In this video class for Ansteorra King’s College, Lady Elionora inghen Ui Cheallaigh provides an in-depth tutorial on tracing examples of armory from scans or photographs to produce digital images which can be used by the reenactment community.
The primary application used here is Clip Studio (Windows/Mac, $50) but the techniques are generally applicable to most other modern digital illustration software. There’s also some brief discussion of related tools, including how to convert images to vector art and assemble complete devices in Inkscape.
[Editor’s Note: This is a revised version of a checklist I assembled in 2019, which was rendered out-of-date by the new rules for considering changes to the field approved by the March 2021 Cover Letter. This updated version of the document reflects those changes. — Mathghamhain]
SENA devotes over 10,000 words to conflict checking armory, which the below guide attempts to summarize in one-twentieth of the space.
Over the winter I updated the map to reflect a few changes in status the have accumulated in the intervening years — the Incipient Shire of Nordfjord has been promoted to the Shire of Old Stonebridges, while the Canton of Northpass and the Shire of Frosted Hills have been dissolved — but I forgot to post the new version to this site, which error I’m now rectifying.
For the first eight or nine years of Society activity on the East Coast, the Kings and Queens of the East lived within driving distance of New York City, and the Crown Province of Østgarðr was governed directly by the royalty.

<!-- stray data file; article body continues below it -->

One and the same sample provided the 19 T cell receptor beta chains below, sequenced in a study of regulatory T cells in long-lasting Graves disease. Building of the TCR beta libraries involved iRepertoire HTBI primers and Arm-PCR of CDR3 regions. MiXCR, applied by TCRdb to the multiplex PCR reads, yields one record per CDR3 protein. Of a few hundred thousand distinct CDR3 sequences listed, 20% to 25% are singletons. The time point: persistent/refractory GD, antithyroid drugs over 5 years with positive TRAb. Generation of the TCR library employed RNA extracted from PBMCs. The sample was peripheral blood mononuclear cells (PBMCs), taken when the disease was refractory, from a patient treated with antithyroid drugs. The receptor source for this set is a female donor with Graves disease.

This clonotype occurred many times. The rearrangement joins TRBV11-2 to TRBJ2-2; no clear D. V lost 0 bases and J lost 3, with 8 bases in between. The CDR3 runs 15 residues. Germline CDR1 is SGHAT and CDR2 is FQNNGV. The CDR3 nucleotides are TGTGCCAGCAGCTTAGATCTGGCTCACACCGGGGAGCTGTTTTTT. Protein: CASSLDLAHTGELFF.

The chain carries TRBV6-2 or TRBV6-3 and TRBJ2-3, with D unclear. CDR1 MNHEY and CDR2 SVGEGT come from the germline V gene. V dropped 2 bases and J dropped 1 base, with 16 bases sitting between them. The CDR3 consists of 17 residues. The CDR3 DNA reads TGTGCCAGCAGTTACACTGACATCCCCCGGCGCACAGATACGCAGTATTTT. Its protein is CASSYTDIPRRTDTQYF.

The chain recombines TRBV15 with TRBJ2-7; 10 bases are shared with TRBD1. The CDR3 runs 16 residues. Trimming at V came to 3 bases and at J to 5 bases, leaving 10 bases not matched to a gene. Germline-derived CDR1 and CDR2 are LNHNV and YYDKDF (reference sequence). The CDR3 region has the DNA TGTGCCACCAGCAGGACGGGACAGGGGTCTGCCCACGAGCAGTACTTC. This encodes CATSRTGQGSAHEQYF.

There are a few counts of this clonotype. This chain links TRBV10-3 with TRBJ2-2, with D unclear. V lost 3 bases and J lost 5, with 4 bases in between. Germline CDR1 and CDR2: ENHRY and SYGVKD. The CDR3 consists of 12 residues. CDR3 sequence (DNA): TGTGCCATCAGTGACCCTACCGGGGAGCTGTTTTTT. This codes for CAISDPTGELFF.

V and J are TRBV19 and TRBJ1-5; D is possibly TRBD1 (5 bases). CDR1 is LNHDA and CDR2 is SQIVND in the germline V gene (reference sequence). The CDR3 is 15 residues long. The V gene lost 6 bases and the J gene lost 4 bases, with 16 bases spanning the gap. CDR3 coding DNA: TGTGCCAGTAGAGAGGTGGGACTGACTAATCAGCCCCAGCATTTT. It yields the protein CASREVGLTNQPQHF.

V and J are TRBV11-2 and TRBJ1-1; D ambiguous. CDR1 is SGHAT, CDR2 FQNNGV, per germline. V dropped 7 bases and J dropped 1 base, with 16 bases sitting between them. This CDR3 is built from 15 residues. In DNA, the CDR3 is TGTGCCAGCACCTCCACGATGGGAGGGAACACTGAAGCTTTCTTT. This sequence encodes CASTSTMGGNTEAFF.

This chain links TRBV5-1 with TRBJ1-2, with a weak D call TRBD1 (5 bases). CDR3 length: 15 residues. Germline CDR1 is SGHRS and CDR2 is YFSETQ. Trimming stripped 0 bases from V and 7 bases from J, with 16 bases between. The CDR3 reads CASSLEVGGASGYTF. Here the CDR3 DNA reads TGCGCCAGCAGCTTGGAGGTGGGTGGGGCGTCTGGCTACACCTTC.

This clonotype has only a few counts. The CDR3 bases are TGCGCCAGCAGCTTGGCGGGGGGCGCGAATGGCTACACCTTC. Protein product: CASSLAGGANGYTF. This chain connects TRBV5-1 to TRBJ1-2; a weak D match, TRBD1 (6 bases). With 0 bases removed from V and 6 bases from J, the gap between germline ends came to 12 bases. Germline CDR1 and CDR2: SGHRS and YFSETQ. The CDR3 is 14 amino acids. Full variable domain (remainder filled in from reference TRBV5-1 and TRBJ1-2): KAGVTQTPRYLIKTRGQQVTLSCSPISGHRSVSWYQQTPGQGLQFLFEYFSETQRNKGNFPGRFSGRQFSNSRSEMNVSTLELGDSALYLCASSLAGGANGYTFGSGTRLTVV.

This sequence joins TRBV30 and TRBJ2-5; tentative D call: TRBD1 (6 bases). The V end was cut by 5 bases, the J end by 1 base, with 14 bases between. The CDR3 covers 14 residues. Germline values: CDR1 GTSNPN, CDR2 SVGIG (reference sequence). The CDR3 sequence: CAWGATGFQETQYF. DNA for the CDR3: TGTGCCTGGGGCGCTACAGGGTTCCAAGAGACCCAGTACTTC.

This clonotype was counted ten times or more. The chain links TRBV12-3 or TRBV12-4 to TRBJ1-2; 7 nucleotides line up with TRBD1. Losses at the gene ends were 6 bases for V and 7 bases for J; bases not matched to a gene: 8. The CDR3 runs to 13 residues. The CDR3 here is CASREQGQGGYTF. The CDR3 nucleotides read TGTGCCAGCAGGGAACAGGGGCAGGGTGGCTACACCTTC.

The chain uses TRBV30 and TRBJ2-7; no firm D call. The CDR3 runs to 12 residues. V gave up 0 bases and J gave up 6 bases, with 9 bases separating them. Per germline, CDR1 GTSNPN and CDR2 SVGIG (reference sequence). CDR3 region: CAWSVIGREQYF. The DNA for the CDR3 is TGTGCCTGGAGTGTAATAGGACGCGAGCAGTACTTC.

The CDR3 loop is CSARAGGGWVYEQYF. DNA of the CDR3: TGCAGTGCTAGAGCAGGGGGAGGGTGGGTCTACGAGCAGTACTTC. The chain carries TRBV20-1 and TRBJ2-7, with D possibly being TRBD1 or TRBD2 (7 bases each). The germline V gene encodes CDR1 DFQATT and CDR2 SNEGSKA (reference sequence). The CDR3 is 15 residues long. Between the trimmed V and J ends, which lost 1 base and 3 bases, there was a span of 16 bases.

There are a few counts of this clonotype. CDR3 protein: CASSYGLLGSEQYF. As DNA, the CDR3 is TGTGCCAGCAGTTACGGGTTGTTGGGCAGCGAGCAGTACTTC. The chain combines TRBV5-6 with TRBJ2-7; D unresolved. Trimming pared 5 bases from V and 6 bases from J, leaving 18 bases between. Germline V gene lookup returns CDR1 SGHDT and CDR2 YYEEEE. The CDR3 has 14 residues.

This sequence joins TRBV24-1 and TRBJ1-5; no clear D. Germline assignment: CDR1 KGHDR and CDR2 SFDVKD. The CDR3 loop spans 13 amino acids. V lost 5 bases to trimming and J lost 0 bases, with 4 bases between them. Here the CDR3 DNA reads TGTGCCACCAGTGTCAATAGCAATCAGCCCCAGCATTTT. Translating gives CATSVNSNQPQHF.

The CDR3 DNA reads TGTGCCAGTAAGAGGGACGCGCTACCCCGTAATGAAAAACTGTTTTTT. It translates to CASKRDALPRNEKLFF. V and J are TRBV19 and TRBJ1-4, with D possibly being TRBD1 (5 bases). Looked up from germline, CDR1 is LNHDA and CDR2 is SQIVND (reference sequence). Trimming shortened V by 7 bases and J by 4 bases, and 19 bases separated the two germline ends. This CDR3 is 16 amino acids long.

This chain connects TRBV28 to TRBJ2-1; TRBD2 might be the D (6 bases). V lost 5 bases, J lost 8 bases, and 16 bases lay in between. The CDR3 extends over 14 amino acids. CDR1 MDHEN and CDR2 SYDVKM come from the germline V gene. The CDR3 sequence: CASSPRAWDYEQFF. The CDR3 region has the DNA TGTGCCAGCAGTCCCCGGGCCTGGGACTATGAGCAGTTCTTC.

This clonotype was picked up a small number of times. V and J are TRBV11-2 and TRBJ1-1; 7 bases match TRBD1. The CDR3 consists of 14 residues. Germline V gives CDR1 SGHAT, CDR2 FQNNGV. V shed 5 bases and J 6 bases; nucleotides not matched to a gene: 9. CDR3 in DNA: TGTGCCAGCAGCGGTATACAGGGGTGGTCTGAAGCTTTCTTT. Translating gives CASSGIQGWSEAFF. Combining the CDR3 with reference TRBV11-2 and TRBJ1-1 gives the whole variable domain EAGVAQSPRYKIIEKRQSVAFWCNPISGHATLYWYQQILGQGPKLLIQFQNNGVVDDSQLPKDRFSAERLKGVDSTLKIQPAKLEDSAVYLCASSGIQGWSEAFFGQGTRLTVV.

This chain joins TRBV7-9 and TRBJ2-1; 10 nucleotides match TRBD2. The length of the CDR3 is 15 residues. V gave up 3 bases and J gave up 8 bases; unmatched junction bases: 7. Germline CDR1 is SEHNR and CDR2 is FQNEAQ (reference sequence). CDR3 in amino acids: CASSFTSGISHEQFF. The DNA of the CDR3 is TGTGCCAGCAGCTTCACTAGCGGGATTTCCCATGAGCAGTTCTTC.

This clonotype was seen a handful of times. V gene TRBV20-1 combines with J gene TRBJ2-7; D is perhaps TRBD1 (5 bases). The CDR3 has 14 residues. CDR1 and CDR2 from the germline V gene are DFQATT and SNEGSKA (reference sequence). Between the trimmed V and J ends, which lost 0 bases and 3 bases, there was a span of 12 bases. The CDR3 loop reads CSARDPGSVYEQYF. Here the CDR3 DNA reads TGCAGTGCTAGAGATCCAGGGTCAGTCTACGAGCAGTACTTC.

However, in the winter of AS X the Crown Tourney was won by Sir Alaric of the Southern Region (now Atlantia) and this situation became untenable — in the spring, rule would pass to a king who lived too far away to visit the city regularly.
Over the last six weeks, another 230 new illustrations have been added to the Traceable Heraldic Art collection.
This steady pace is made possible by the contributors who send in art to share with the community, and so I would like to welcome the newest illustrators to join the project, Forveleth Dunde and Séamus Uí Chonchobhair.
More recently, I thought it might be useful to use a similar visual style to summarize the monthly update process, as a way of giving people a graphical roadmap to the data flow before they dive into the step-by-step technical nitty-gritty. Continue reading “A Roadmap to Morsulus’s Monthly Updates”
At the conclusion of an armorial design process, whether self-guided or in consultation with a herald, when you’ve found a device that appears to follow all of the rules and is free of conflicts, there can be an urge to rush it off to your kingdom’s submissions herald ASAP — after all, it’s perfect — and registration takes so long, you better get started now — and worst of all, what if someone else registers it first?
At this point, savvy practitioners will urge you to pause for a moment and catch your breath.